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High Temperatures and Unseasonably Dry Conditions Have Portland Under an Increased Risk for Wildfires, National Weather Service Warns

Humidity levels are particularly low at the moment, exacerbating the risk of fire spread.

One person’s unseasonably nice weather is another observer’s fire conditions.

With temperatures in Portland reaching the 80s this weekend, the National Weather Service has issued a statement encouraging residents to be extra mindful about avoiding any activities that could ignite wildfires.

“It’s not an advisory or a warning or watch,” says Rebecca Muessle, a meteorologist with the Portland branch of the NWS. “We’re just letting you know this is happening, and it’s something to be aware of.”

While it’s not unusual for Portland to see a stretch of warm weather in the midst of an otherwise chilly spring, the region has also experienced an abnormally dry spring. Humidity levels are particularly low at the moment, increasing the risk of fire spread.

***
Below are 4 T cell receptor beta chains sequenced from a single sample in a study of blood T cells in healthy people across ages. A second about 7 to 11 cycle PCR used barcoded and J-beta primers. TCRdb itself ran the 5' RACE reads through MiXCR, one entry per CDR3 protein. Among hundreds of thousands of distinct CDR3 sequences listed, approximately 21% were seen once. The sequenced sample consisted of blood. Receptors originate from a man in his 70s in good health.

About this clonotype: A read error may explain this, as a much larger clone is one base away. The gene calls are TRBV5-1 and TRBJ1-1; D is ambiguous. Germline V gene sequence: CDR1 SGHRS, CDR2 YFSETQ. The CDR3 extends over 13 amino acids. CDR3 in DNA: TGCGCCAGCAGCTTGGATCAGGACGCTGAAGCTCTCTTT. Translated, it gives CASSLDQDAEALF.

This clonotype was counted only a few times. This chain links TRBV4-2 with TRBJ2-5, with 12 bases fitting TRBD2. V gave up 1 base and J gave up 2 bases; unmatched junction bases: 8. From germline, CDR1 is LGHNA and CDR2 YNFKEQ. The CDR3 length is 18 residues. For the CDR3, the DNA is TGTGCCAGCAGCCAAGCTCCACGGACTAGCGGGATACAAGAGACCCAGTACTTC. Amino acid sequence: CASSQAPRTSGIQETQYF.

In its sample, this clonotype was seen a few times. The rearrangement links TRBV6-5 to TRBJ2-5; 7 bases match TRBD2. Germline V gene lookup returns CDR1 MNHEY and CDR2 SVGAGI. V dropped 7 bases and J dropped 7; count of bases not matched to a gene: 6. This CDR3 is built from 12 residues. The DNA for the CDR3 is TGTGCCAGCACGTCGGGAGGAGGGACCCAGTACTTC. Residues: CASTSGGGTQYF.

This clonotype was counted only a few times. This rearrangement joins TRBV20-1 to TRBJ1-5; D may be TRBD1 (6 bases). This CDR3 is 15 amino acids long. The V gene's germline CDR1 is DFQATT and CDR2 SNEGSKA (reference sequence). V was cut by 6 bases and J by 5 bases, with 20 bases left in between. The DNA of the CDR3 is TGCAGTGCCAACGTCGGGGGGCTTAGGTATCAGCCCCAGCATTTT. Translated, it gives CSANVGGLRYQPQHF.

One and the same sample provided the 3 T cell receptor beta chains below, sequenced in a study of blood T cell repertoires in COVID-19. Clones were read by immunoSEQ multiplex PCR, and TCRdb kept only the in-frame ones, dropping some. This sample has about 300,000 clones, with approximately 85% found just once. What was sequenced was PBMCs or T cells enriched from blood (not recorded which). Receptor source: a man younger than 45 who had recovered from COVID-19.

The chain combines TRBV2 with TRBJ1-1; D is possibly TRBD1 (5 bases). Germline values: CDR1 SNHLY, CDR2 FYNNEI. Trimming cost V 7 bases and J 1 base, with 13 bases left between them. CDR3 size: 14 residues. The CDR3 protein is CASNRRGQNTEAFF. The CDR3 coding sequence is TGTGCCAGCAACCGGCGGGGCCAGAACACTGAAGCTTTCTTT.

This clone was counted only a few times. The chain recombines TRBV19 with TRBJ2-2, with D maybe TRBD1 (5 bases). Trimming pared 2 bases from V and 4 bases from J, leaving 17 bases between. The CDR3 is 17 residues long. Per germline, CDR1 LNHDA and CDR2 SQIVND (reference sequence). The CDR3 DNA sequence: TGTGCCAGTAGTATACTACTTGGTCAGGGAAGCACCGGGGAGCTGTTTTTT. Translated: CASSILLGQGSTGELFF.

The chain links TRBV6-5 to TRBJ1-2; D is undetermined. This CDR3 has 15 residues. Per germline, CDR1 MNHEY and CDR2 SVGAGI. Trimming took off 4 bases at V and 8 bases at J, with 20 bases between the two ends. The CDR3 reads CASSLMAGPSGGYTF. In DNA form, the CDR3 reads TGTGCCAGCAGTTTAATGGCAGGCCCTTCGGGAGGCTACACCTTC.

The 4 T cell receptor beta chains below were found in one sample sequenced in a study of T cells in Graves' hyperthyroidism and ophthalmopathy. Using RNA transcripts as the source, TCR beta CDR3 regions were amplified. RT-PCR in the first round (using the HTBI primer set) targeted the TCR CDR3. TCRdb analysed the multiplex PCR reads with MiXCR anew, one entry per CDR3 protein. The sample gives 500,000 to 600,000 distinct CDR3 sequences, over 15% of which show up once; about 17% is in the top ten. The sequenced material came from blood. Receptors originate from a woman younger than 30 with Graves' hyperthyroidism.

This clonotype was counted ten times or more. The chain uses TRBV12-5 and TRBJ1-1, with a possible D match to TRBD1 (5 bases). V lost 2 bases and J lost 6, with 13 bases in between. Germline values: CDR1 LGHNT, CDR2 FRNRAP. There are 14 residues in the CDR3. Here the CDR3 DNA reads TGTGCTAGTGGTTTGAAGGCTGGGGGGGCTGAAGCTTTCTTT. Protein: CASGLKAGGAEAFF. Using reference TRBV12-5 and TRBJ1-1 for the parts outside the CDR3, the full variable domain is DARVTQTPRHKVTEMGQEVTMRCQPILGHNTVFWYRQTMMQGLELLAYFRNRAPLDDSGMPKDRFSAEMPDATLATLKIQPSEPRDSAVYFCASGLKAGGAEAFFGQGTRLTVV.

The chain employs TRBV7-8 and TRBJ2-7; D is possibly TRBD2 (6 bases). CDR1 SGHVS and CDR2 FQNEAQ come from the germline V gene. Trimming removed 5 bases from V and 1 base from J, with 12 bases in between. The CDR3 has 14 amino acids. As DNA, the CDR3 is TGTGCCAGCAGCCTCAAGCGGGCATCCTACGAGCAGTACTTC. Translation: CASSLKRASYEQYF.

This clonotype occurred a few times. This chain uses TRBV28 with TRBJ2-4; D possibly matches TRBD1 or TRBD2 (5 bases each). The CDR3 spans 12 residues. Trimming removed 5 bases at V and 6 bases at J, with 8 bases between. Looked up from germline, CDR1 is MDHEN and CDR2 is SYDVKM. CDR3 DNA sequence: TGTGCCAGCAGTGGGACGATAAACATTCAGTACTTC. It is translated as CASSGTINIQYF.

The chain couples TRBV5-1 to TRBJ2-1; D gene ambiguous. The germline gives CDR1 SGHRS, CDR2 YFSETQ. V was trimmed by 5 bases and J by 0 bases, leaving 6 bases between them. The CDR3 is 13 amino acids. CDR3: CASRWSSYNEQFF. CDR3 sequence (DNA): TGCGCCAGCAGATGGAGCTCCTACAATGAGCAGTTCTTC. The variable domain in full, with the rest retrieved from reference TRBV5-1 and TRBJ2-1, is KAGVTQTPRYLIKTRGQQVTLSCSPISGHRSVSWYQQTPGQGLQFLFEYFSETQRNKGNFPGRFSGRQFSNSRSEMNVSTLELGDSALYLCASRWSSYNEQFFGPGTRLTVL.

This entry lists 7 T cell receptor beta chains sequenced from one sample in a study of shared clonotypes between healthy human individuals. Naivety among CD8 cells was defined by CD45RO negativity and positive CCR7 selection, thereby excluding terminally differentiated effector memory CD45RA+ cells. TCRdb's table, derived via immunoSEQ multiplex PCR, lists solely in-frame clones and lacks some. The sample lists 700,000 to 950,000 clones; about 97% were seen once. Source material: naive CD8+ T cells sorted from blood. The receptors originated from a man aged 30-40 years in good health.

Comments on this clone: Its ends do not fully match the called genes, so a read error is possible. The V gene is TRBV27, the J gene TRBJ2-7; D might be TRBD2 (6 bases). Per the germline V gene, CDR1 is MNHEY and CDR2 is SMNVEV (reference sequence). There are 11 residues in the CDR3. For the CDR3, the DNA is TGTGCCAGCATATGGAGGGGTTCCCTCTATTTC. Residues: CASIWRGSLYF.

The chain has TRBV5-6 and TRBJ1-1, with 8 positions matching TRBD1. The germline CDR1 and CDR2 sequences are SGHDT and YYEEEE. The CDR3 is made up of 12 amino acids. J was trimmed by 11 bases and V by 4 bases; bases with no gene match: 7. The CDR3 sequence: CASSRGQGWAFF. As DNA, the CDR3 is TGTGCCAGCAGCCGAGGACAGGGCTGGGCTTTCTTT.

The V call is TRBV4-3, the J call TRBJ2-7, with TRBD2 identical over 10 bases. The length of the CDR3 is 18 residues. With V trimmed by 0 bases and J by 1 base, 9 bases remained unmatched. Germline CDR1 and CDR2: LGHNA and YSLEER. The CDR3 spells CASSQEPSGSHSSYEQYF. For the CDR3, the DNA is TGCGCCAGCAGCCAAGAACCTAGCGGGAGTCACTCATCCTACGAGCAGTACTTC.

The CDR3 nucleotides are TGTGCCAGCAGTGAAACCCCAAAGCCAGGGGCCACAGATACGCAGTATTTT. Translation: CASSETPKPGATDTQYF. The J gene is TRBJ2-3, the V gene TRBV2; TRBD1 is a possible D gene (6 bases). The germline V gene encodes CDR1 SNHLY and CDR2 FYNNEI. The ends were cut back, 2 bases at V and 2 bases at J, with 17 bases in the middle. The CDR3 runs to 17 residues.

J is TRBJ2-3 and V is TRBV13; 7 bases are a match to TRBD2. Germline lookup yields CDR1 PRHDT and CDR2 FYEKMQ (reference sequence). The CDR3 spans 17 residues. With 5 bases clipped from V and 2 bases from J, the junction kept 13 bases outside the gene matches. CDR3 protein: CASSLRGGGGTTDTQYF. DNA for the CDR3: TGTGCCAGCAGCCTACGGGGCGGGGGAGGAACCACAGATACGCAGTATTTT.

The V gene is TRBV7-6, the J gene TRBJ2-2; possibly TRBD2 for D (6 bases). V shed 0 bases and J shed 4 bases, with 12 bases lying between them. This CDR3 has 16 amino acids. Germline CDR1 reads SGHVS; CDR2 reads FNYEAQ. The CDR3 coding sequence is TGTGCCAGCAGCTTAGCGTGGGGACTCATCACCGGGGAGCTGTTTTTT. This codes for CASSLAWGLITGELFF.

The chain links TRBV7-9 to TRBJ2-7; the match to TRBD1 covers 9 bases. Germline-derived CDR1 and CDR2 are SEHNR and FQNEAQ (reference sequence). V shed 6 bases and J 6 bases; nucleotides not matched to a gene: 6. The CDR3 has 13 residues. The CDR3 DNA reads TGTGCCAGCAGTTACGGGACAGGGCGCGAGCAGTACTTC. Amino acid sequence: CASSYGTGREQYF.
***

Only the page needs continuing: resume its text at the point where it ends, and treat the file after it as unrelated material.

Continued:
“It’s not necessarily that it’s been warm. It’s that it is warm, windy and dry,” Muessle says. “Those are the three factors we look at with fire weather, and all three are at play.”

Of course, it was a combination of hot, dry conditions and strong winds that helped cause last summer’s historically devastating wildfires. But Muessle cautions that while the current pattern bears some resemblance to that which preceded 2020′s fires, the offshore winds expected later this week won’t be nearly as extreme.

The NWS advises residents to consult local officials about burn bans and to avoid any activities that could inadvertently cause fires to get out of control, such as burning yard debris.

Related: Oregon’s Indigenous Communities Know How to Stop Megafires. Will the State Let Them?